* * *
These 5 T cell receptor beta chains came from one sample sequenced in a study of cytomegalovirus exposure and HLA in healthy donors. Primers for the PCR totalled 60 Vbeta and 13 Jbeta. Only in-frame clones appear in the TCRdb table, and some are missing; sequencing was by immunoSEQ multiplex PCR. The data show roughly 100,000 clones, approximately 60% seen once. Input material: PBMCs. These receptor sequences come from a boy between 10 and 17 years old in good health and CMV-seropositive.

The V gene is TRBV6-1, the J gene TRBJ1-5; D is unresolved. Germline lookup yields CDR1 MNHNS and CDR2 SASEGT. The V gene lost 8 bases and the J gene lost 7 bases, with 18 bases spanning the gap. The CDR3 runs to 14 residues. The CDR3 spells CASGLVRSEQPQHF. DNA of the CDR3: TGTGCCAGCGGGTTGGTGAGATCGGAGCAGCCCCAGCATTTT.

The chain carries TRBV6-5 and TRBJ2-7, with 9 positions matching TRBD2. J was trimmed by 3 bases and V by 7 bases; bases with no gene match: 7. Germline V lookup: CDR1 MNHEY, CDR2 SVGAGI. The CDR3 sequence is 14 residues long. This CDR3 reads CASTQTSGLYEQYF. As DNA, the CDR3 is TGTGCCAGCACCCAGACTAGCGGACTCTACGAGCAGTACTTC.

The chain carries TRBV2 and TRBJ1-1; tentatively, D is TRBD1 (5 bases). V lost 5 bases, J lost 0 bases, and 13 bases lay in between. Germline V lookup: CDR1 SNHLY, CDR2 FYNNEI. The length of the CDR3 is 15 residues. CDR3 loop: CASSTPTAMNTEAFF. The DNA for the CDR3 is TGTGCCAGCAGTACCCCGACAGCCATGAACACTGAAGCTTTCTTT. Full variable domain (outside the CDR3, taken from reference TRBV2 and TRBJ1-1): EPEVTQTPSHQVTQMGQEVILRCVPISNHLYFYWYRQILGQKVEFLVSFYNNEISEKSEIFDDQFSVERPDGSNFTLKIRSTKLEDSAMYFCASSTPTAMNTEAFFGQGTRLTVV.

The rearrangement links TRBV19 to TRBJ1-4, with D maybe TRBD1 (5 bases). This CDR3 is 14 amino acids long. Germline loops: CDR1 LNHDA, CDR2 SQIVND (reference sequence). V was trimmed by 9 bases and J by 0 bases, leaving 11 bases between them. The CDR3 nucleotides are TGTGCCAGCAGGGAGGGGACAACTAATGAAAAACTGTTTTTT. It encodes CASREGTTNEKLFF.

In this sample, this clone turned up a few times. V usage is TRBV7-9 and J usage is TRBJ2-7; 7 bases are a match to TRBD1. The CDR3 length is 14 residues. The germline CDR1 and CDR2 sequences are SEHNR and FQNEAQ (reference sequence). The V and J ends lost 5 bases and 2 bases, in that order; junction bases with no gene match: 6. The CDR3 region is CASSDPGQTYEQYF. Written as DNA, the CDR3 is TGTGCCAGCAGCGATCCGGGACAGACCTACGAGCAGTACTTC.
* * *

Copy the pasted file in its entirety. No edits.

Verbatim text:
These 5 T cell receptor beta chains came from one sample sequenced in a study of cytomegalovirus exposure and HLA in healthy donors. Primers for the PCR totalled 60 Vbeta and 13 Jbeta. Only in-frame clones appear in the TCRdb table, and some are missing; sequencing was by immunoSEQ multiplex PCR. The data show roughly 100,000 clones, approximately 60% seen once. Input material: PBMCs. These receptor sequences come from a boy between 10 and 17 years old in good health and CMV-seropositive.

The V gene is TRBV6-1, the J gene TRBJ1-5; D is unresolved. Germline lookup yields CDR1 MNHNS and CDR2 SASEGT. The V gene lost 8 bases and the J gene lost 7 bases, with 18 bases spanning the gap. The CDR3 runs to 14 residues. The CDR3 spells CASGLVRSEQPQHF. DNA of the CDR3: TGTGCCAGCGGGTTGGTGAGATCGGAGCAGCCCCAGCATTTT.

The chain carries TRBV6-5 and TRBJ2-7, with 9 positions matching TRBD2. J was trimmed by 3 bases and V by 7 bases; bases with no gene match: 7. Germline V lookup: CDR1 MNHEY, CDR2 SVGAGI. The CDR3 sequence is 14 residues long. This CDR3 reads CASTQTSGLYEQYF. As DNA, the CDR3 is TGTGCCAGCACCCAGACTAGCGGACTCTACGAGCAGTACTTC.

The chain carries TRBV2 and TRBJ1-1; tentatively, D is TRBD1 (5 bases). V lost 5 bases, J lost 0 bases, and 13 bases lay in between. Germline V lookup: CDR1 SNHLY, CDR2 FYNNEI. The length of the CDR3 is 15 residues. CDR3 loop: CASSTPTAMNTEAFF. The DNA for the CDR3 is TGTGCCAGCAGTACCCCGACAGCCATGAACACTGAAGCTTTCTTT. Full variable domain (outside the CDR3, taken from reference TRBV2 and TRBJ1-1): EPEVTQTPSHQVTQMGQEVILRCVPISNHLYFYWYRQILGQKVEFLVSFYNNEISEKSEIFDDQFSVERPDGSNFTLKIRSTKLEDSAMYFCASSTPTAMNTEAFFGQGTRLTVV.

The rearrangement links TRBV19 to TRBJ1-4, with D maybe TRBD1 (5 bases). This CDR3 is 14 amino acids long. Germline loops: CDR1 LNHDA, CDR2 SQIVND (reference sequence). V was trimmed by 9 bases and J by 0 bases, leaving 11 bases between them. The CDR3 nucleotides are TGTGCCAGCAGGGAGGGGACAACTAATGAAAAACTGTTTTTT. It encodes CASREGTTNEKLFF.

In this sample, this clone turned up a few times. V usage is TRBV7-9 and J usage is TRBJ2-7; 7 bases are a match to TRBD1. The CDR3 length is 14 residues. The germline CDR1 and CDR2 sequences are SEHNR and FQNEAQ (reference sequence). The V and J ends lost 5 bases and 2 bases, in that order; junction bases with no gene match: 6. The CDR3 region is CASSDPGQTYEQYF. Written as DNA, the CDR3 is TGTGCCAGCAGCGATCCGGGACAGACCTACGAGCAGTACTTC.